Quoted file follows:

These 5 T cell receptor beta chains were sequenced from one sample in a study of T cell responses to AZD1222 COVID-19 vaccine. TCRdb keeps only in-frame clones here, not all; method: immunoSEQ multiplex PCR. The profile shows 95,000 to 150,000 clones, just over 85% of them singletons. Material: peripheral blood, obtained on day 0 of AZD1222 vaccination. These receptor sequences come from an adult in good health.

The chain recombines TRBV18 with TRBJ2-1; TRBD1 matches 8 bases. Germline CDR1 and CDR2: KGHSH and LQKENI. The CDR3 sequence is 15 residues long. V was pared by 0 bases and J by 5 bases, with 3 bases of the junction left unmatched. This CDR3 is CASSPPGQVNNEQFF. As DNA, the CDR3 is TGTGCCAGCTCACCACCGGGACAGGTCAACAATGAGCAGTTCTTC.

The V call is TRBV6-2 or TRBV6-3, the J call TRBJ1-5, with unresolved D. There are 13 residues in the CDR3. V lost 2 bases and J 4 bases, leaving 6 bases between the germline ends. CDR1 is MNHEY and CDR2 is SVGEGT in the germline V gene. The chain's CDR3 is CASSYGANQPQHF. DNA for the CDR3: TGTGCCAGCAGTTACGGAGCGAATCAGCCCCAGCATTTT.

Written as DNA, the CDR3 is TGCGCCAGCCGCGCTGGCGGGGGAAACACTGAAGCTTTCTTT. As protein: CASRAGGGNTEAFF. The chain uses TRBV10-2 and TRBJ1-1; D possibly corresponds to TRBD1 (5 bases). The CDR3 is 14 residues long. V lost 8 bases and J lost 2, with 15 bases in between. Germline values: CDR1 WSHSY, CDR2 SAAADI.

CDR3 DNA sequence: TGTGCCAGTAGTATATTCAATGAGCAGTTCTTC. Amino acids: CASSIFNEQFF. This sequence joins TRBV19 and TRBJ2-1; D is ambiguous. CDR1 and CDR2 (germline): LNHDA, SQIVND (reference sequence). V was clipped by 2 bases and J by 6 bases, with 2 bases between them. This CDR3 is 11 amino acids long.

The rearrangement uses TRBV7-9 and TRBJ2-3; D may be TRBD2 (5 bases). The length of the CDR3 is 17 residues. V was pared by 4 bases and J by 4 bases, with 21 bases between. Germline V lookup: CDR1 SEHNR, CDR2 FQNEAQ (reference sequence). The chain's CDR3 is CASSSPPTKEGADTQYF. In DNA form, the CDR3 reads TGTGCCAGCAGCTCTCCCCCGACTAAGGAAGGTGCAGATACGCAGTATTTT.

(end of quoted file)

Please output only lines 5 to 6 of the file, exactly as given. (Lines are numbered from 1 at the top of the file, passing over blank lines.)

CDR3 DNA sequence: TGTGCCAGTAGTATATTCAATGAGCAGTTCTTC. Amino acids: CASSIFNEQFF. This sequence joins TRBV19 and TRBJ2-1; D is ambiguous. CDR1 and CDR2 (germline): LNHDA, SQIVND (reference sequence). V was clipped by 2 bases and J by 6 bases, with 2 bases between them. This CDR3 is 11 amino acids long.

The rearrangement uses TRBV7-9 and TRBJ2-3; D may be TRBD2 (5 bases). The length of the CDR3 is 17 residues. V was pared by 4 bases and J by 4 bases, with 21 bases between. Germline V lookup: CDR1 SEHNR, CDR2 FQNEAQ (reference sequence). The chain's CDR3 is CASSSPPTKEGADTQYF. In DNA form, the CDR3 reads TGTGCCAGCAGCTCTCCCCCGACTAAGGAAGGTGCAGATACGCAGTATTTT.